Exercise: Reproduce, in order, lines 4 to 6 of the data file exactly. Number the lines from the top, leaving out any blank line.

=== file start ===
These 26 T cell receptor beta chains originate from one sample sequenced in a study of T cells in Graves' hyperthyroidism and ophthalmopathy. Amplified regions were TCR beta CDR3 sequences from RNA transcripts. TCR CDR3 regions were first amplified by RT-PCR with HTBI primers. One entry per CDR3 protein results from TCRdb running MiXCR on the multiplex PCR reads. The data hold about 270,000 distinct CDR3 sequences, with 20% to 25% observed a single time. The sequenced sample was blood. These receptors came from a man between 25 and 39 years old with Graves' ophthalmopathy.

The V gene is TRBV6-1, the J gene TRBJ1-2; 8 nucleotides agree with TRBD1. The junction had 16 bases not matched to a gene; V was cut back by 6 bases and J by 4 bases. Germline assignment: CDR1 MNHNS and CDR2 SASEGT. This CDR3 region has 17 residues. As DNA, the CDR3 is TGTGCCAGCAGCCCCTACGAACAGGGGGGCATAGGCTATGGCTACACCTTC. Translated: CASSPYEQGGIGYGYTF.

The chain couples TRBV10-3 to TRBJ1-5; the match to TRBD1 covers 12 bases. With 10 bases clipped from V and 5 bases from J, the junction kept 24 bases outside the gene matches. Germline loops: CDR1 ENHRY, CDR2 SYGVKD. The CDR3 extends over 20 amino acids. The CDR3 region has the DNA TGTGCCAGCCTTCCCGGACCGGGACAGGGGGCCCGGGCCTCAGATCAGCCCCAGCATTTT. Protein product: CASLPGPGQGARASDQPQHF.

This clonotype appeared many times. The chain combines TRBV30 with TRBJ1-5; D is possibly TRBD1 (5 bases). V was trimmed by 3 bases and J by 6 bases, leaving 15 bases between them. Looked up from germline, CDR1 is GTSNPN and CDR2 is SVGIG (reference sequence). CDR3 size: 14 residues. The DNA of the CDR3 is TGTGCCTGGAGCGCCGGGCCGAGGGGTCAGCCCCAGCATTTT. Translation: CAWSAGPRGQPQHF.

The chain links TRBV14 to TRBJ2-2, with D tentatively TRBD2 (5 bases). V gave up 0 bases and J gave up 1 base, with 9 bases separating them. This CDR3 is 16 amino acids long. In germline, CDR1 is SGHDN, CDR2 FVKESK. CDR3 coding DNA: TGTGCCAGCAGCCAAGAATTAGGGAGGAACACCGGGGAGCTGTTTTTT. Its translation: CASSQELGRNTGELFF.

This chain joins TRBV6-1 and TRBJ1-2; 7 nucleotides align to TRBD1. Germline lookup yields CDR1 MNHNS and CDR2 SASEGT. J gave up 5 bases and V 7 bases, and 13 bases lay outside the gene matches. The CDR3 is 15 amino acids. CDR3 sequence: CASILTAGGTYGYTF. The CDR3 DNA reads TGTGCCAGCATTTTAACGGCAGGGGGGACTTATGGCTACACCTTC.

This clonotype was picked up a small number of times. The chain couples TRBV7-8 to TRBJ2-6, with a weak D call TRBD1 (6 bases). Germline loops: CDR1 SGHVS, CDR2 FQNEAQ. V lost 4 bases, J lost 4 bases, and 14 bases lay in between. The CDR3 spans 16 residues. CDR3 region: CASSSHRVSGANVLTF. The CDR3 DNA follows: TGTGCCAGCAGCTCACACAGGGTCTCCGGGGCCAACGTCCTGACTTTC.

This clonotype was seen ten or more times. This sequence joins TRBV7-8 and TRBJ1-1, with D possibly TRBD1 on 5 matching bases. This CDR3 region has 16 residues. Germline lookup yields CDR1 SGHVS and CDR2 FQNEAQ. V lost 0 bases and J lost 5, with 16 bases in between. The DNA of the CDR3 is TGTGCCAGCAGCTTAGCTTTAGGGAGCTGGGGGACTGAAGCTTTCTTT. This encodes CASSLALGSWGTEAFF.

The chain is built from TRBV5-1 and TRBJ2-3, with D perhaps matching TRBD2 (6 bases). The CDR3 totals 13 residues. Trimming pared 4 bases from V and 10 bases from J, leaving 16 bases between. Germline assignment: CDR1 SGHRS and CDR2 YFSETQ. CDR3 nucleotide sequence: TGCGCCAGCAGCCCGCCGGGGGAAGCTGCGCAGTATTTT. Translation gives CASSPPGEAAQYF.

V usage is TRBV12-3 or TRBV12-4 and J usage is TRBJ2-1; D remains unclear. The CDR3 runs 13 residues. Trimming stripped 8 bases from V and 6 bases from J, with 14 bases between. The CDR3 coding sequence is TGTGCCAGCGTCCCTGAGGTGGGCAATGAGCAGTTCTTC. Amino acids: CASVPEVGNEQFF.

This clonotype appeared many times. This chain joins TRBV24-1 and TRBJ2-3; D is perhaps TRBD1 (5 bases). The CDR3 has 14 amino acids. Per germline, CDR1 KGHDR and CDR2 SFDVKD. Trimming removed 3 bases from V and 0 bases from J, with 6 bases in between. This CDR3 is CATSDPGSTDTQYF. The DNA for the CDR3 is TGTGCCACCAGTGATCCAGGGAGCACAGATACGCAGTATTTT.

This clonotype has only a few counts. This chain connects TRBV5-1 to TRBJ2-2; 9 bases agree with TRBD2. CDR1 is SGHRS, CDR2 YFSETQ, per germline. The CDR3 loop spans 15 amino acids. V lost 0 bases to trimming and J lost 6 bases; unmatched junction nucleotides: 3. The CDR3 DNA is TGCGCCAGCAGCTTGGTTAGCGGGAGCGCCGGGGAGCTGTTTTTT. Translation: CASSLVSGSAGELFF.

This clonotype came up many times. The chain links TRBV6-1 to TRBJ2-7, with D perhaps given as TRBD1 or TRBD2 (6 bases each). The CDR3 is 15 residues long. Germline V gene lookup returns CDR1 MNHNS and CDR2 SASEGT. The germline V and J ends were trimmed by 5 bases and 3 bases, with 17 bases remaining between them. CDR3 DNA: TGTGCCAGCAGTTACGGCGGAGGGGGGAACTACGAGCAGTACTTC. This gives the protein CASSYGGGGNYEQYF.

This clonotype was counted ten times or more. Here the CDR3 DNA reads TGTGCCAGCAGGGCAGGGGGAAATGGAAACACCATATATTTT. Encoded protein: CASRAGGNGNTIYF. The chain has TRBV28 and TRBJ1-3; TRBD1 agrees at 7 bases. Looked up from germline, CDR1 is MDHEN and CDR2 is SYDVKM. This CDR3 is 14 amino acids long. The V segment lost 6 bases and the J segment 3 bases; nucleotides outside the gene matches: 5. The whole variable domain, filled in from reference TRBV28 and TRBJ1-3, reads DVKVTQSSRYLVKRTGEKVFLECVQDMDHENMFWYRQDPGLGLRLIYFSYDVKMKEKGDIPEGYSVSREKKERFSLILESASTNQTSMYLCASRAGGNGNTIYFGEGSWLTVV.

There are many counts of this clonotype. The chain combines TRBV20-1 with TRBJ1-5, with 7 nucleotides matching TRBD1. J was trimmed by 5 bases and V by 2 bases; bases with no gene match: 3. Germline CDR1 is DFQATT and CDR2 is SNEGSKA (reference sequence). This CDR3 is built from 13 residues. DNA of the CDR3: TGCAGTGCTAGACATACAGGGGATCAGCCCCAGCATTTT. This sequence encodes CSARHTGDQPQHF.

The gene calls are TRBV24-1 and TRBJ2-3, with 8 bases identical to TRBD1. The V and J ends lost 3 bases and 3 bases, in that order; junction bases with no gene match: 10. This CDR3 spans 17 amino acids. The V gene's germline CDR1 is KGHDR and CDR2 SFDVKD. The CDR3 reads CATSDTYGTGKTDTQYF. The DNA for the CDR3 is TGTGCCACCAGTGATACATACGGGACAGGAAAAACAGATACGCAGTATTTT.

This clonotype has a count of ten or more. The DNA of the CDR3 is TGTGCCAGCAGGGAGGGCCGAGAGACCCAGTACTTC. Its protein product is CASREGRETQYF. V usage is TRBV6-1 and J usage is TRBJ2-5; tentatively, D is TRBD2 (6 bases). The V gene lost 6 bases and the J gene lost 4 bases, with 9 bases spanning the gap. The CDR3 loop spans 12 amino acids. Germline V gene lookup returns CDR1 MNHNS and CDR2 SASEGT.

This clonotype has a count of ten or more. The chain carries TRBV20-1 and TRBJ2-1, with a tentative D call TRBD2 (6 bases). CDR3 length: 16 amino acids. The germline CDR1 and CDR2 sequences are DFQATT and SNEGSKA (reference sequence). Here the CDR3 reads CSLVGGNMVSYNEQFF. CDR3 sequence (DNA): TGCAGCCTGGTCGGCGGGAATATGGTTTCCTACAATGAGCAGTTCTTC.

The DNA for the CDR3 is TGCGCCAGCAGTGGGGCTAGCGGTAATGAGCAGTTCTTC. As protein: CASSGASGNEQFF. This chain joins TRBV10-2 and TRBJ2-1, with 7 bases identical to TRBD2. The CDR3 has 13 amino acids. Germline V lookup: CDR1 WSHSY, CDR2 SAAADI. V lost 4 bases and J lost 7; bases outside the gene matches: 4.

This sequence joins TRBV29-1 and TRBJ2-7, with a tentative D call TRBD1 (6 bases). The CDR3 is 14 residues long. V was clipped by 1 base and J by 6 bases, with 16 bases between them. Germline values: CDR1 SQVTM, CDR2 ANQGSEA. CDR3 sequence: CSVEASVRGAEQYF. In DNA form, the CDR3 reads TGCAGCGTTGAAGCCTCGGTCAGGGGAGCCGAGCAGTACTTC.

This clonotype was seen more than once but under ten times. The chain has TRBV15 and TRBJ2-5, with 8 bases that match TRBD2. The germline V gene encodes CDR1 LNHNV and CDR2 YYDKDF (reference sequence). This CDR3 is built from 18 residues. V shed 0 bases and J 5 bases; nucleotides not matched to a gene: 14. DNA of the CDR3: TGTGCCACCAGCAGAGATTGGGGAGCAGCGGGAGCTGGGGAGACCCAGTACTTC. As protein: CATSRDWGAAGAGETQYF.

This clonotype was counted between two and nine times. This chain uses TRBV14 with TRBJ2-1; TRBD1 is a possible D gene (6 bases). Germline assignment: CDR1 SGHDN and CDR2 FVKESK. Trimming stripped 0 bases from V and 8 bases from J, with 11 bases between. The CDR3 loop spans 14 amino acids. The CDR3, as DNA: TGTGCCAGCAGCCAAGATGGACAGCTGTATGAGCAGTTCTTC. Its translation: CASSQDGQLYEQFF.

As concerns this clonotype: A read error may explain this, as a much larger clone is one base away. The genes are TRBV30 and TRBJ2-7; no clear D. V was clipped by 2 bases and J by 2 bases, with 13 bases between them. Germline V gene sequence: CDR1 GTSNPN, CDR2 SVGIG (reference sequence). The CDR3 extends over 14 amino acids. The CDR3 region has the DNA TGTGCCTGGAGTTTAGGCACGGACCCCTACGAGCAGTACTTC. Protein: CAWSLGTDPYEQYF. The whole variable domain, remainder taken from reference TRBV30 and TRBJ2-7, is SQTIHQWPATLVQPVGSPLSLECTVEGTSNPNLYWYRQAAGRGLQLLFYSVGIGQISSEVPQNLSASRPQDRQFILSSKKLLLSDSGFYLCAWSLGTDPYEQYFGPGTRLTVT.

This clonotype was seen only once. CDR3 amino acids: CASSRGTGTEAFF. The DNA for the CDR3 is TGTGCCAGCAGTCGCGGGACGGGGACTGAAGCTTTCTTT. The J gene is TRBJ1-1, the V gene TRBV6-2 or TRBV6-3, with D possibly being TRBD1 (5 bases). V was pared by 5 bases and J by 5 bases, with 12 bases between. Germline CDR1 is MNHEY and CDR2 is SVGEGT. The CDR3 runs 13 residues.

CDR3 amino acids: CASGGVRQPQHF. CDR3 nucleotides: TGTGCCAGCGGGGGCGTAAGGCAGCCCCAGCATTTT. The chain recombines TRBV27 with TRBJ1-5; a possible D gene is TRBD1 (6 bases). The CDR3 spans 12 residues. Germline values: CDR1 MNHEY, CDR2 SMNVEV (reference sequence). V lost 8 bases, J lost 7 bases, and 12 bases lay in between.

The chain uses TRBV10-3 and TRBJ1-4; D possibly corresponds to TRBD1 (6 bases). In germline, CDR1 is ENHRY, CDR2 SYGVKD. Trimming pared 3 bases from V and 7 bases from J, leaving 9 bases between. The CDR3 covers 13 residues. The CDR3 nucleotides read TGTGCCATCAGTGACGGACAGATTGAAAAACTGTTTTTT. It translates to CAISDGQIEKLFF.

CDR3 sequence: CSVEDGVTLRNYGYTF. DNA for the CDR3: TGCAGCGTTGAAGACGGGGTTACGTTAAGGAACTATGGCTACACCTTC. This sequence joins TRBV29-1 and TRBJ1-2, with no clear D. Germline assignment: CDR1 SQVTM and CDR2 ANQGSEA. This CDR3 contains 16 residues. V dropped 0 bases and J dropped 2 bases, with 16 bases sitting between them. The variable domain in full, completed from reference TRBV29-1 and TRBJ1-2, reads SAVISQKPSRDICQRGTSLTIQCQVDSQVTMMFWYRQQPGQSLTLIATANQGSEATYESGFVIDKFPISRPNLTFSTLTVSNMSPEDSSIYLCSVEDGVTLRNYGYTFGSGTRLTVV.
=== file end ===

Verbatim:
This clonotype appeared many times. The chain combines TRBV30 with TRBJ1-5; D is possibly TRBD1 (5 bases). V was trimmed by 3 bases and J by 6 bases, leaving 15 bases between them. Looked up from germline, CDR1 is GTSNPN and CDR2 is SVGIG (reference sequence). CDR3 size: 14 residues. The DNA of the CDR3 is TGTGCCTGGAGCGCCGGGCCGAGGGGTCAGCCCCAGCATTTT. Translation: CAWSAGPRGQPQHF.

The chain links TRBV14 to TRBJ2-2, with D tentatively TRBD2 (5 bases). V gave up 0 bases and J gave up 1 base, with 9 bases separating them. This CDR3 is 16 amino acids long. In germline, CDR1 is SGHDN, CDR2 FVKESK. CDR3 coding DNA: TGTGCCAGCAGCCAAGAATTAGGGAGGAACACCGGGGAGCTGTTTTTT. Its translation: CASSQELGRNTGELFF.

This chain joins TRBV6-1 and TRBJ1-2; 7 nucleotides align to TRBD1. Germline lookup yields CDR1 MNHNS and CDR2 SASEGT. J gave up 5 bases and V 7 bases, and 13 bases lay outside the gene matches. The CDR3 is 15 amino acids. CDR3 sequence: CASILTAGGTYGYTF. The CDR3 DNA reads TGTGCCAGCATTTTAACGGCAGGGGGGACTTATGGCTACACCTTC.